What advice would you give to beginners who are nervous?
Being nervous before a performance means you know where you’re going,
to work! Whenever you have new employment you are nervous on your first day and so are you when you join a new class. Musicians get new employers every time they go on stage and they have to impress on their first day or lose their job so it makes sense to be nervous. However that nervousness on stage should be converted into excitement by tapping into your adrenaline – everyone has their way of doing it. My advice is to embrace the nervousness and convert it into an outburst of expression on stage.
How often and for how long do you practice?
I sing daily for an hour. I play the guitar for about the same time as well. I’m way below what I should be doing though. I’d like to be able to be practising the guitar for up to 6 hours a day and singing for two. That’s my end-of-year target.
Do you mentor any musicians?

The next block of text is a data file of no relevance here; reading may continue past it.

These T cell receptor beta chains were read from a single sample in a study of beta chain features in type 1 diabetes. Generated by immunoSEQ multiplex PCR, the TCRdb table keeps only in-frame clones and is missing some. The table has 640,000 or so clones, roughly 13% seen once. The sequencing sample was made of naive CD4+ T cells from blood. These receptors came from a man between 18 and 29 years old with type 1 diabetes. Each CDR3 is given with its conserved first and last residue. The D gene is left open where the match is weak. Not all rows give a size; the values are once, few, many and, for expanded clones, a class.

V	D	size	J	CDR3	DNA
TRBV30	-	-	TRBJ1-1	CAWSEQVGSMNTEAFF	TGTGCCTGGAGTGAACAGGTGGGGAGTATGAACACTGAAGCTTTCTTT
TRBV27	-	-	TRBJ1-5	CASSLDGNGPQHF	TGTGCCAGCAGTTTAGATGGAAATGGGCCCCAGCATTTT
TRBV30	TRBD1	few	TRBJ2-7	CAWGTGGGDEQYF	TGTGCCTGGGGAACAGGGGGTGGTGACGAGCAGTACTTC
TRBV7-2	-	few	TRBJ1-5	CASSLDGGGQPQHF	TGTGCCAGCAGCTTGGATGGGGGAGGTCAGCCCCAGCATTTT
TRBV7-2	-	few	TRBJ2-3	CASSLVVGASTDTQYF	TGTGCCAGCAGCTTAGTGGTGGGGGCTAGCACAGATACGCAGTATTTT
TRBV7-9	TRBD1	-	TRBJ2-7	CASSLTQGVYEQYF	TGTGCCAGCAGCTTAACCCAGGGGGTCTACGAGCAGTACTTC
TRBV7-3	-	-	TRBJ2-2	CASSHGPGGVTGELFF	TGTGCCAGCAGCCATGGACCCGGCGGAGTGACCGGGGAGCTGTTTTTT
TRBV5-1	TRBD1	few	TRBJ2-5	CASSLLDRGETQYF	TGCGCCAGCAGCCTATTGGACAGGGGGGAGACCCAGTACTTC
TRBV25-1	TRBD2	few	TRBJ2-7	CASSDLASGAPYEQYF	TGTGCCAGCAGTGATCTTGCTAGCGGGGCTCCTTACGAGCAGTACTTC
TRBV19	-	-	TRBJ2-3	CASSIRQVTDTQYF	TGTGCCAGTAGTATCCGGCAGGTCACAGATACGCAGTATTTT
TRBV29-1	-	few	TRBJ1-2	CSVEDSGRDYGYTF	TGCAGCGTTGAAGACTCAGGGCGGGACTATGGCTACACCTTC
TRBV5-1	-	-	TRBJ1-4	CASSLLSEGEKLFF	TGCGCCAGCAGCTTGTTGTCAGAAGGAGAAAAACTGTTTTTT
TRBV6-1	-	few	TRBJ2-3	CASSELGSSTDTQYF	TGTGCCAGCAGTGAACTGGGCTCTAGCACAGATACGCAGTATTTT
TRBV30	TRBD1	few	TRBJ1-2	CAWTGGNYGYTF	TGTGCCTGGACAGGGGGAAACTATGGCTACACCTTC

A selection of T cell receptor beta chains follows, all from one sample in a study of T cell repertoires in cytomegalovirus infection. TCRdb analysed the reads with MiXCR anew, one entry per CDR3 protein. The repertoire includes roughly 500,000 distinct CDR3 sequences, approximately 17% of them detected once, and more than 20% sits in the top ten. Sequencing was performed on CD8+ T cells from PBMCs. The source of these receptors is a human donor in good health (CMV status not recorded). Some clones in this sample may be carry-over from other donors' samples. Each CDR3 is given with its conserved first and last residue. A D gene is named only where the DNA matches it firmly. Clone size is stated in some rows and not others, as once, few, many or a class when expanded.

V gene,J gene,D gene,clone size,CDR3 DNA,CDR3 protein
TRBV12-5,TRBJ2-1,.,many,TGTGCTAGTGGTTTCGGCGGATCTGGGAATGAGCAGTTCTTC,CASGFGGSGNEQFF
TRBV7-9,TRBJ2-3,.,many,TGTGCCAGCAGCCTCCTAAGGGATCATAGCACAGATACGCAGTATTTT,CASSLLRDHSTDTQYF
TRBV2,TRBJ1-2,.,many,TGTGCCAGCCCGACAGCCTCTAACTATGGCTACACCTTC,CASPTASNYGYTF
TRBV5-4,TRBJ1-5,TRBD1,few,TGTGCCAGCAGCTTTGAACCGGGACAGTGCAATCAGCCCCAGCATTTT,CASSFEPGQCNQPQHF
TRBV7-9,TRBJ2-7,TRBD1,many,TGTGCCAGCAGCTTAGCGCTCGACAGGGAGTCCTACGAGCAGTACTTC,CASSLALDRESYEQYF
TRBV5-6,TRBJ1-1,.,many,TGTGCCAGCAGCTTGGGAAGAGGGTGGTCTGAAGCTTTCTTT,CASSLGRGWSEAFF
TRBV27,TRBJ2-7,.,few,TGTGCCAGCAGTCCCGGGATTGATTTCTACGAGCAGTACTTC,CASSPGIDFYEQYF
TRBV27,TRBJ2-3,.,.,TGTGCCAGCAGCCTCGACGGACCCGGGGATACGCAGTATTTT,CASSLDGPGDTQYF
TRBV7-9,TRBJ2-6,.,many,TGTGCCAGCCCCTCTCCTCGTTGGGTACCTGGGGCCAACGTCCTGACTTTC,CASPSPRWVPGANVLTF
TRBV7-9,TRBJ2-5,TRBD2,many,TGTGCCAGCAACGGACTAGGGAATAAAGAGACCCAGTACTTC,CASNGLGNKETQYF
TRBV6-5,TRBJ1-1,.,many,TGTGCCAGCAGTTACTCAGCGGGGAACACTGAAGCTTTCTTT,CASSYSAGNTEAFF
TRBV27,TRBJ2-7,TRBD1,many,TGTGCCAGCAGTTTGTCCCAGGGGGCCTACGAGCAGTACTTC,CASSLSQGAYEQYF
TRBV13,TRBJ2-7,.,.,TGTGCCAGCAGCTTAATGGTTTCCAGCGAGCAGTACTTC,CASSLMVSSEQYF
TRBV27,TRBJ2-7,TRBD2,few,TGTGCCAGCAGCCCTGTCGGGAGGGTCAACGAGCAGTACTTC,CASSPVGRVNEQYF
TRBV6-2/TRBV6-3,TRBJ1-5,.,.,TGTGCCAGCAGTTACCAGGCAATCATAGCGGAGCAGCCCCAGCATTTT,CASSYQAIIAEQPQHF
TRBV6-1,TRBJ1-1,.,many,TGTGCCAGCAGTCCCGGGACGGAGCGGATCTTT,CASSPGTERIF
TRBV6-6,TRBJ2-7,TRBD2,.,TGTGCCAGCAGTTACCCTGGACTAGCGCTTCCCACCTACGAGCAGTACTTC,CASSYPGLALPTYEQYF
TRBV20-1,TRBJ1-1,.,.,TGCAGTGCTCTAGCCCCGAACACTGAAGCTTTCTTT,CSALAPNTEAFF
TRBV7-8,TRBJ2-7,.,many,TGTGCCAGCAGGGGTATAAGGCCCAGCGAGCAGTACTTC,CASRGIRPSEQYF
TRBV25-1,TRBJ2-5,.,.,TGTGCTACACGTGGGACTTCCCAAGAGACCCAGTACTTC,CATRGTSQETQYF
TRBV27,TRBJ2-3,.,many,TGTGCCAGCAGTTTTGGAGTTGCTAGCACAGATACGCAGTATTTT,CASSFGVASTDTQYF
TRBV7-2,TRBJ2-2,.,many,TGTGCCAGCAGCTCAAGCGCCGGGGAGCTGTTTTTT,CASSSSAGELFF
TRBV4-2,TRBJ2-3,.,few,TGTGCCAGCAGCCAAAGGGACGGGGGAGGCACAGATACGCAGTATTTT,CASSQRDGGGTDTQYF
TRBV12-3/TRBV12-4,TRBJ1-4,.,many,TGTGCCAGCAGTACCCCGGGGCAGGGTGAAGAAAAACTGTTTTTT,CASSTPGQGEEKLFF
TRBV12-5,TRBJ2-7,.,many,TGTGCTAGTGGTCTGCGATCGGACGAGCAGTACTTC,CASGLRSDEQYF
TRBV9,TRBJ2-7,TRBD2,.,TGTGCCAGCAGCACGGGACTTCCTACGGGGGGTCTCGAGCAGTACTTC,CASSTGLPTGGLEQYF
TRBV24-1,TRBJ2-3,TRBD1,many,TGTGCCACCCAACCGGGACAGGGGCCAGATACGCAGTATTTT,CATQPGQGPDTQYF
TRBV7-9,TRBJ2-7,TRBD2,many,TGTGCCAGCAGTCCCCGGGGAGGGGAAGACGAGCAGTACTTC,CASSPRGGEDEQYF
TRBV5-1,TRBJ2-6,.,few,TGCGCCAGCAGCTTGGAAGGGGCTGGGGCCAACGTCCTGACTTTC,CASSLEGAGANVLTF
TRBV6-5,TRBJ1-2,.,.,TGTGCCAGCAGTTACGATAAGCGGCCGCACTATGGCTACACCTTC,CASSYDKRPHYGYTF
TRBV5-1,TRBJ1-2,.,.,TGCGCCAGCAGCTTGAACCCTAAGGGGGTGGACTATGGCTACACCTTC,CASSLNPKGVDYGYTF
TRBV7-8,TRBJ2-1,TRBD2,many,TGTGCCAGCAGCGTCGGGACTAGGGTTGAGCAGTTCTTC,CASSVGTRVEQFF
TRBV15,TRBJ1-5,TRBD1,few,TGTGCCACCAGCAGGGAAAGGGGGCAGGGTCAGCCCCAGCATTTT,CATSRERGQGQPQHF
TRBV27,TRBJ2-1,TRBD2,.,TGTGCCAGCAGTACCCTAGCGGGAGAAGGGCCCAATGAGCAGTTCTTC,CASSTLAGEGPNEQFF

Yes, I do. I’ve been helping out musicians since I was in high school. One of my friends who I taught guitar for a while has become way better than me and that makes me proud. I love teaching guitar and songwriting to new artists who have the passion to learn.
Your song Disco is one of my favourite jams. What inspired you to write that song?
I’m the originator of Disco. The original song was a romantic mellow song that was inspired by the beauty of my then-girlfriend, now fiancée. I wrote it as a proposal (not a marriage proposal). “If you be my Disco I’ll be your Dancefloor.” At the time I wrote the song, we were learning about ‘Object Writing’ in our songwriting class at Brookhouse with Eric Wainaina and so I wanted to put it into practice; hence the vast use of symbolism. When Eric and Frasha came on board we changed the song to be a proposal sensitized by dance and funky disco music.
How was it working with Eric Wainaina?
It was great working with Eric! He is a genius! Eric is very humble; he listens, appreciates and is honest. He is also very talented musically. He changed around some of the chords and gave it a happier feeling. He also introduced me to Will Kennedy, a producer based in Los Angeles who made Disco what it is now. Eric gave me a lot of advice as we carried on with our project and as we did the radio interviews he kept encouraging me not to be afraid. I’m still in touch with him and he still gives me tips on what to do and what to avoid.